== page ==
The trailer for Denis Villeneuve’s Dune is here, bringing Frank Herbert’s classic, dense science-fiction novel to life for a new audience — including very real, very vocal Timothée Chalamet stans. But the first trailer doesn’t shed much light on who Chalamet actually plays in the movie, and what’s going on with the character. Book readers already have a keen sense of how the actor is approaching the role.
Set on a distant, desert world of Arrakis, the novel revolves around the journey of Chalamet’s character Paul Atreides the heir to an aristocratic dynasty, who finds himself exiled and forced to survive in the inhospitable world in order to avenge his family. Paul is at the center of the micro and macro drama of the galaxy when the story of Dune begins.
“Timothée has many qualities [that make him perfect for Paul],” Villeneuve said in a roundtable discussion presented alongside the trailer. “There’s a deep intelligence in the eyes, and he has an old soul. When you talk with Tim, you get the impression that he’s lived many lives. Yet he looks so young on camera. So that contrast of someone who has a lot of experience but is in the middle of his teenage years is Paul.”
Paul in the story of Dune
Paul belongs to House Atreides, which is part of a quasi-feudal, intergalactic empire. As Dune opens, the Emperor has granted the Atreides family stewardship of Arrakis. It’s a powerful, important role: the planet is the only known location of a substance known as melange — or spice — which allows people to manipulate space-time and thus unlocks interstellar travel. It’s the source of power for the Emperor, the Spacing Guild, Houses, and other entities within the Empire.
However, the move is a trap set by the Emperor and Atreides rival House Harkonnen, to eliminate Paul’s father Leto, and his bloodline. But Paul’s upbringing throws a wrench into their plans and will ultimately change the course of galactic history.
There are several powerful organizations that operate alongside the noble houses within Frank Herbert’s universe, chief amongst them the Bene Gesserit, a sisterhood that works to hone humanity’s mental abilities and to direct the evolution of humanity over generations. For centuries, they instituted a breeding program designed to produce a person, the Kwisatz Haderach, with supernatural abilities, in order to further exact control over the universe.
Unexpectedly, Paul is this fabled Kwisatz Haderach. His mother, Lady Jessica, is a member of the order and is the concubine to Duke Leto Atreides. She was part of this breeding program, and while she was directed to produce a daughter, she gave birth to Paul, disobeying her order out of her love for Leto. From an early age, she trained Paul in the Bene Gesserit’s ways, and as a result, he’s exceptionally mature, observant, and is a skilled fighter.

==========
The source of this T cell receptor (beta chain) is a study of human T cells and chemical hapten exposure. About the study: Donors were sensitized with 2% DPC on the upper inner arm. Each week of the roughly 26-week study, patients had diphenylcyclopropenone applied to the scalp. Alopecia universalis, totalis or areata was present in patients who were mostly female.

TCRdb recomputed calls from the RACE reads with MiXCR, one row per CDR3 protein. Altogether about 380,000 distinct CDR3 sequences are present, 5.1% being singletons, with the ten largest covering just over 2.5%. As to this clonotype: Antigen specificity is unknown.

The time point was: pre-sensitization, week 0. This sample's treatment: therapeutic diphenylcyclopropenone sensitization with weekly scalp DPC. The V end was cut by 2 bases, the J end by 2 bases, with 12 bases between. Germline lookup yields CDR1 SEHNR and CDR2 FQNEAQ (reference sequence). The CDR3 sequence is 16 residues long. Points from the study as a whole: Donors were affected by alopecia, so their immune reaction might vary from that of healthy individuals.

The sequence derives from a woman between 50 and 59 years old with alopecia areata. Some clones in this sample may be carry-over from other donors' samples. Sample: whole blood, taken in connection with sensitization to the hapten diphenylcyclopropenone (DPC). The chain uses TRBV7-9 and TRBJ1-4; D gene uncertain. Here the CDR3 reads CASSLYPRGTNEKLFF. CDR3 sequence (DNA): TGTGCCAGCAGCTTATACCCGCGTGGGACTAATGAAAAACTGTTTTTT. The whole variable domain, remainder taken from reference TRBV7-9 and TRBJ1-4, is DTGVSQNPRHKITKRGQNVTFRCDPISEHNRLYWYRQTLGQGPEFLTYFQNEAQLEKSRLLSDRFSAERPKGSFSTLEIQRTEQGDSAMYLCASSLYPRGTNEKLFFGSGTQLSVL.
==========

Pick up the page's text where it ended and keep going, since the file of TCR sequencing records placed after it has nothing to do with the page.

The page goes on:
Shortly after the Atreides settle on Arrakis, Paul and Lady Jessica find themselves in the deserts of Arrakis, where they’re presumed to have been killed. However, the pair are able to survive because of their superhuman abilities, and encounter a band of the planet’s natives, the Fremen. Their saviors recognize that Paul is special, and that he’s the prophesied Lisan al-Gaib or “the Voice from the Outer World” who will ultimately transform the planet from a desert wasteland, turning it into a paradise. What happens next in is the brunt of the drama in Dune.
What Paul represents in Dune
A former journalist, author Frank Herbert was particularly interested in the relationship of individuals and power, and used his Dune novels to explore that dynamic. In the afterword to the ACE edition of Dune, Herbert’s son Brian explained that Paul “resembles Lawrence of Arabia (T.E. Lawrence), a British citizen who led Arab forces in a successful desert revolt against the Turks during World War I,” and that the resistance movement “led Frank Herbert to consider the possibility of an outsider leading native forces against the morally corrupt occupiers of a desert world, in the process of becoming a godlike figure to them.”
But Paul also serves as a warning. Having lived through World War II, McCarthyism and the Vietnam War, Herbert saw the dangers that unchecked power in the hands of individuals could bring. “Personal observation had convinced Herbert that in the power arena of politics/economics and in their logical consequence, war, people tend to give over every decision-making capacity to any leader who could wrap himself in the myth fabric of society,” wrote William F. Touponce in his biography Frank Herbert, who saw “heroes as painful for society, and superheroes as a catastrophe because their mistakes involve so many of us in disaster.”
Decades before Star Wars fans decried the treatment of Luke Skywalker in The Force Awakens and The Last Jedi, Herbert understood the perilous balance that a man with superhuman abilities had to walk. Paul uses his power to gather a massive army to his side to force his family’s murderers from his new home and eventually sits atop the Imperial throne. But facing the consequences of his power, and the unchecked movement that he reluctantly leads, he vanishes into the desert, recognizing that he’s become the very thing he wished to avoid.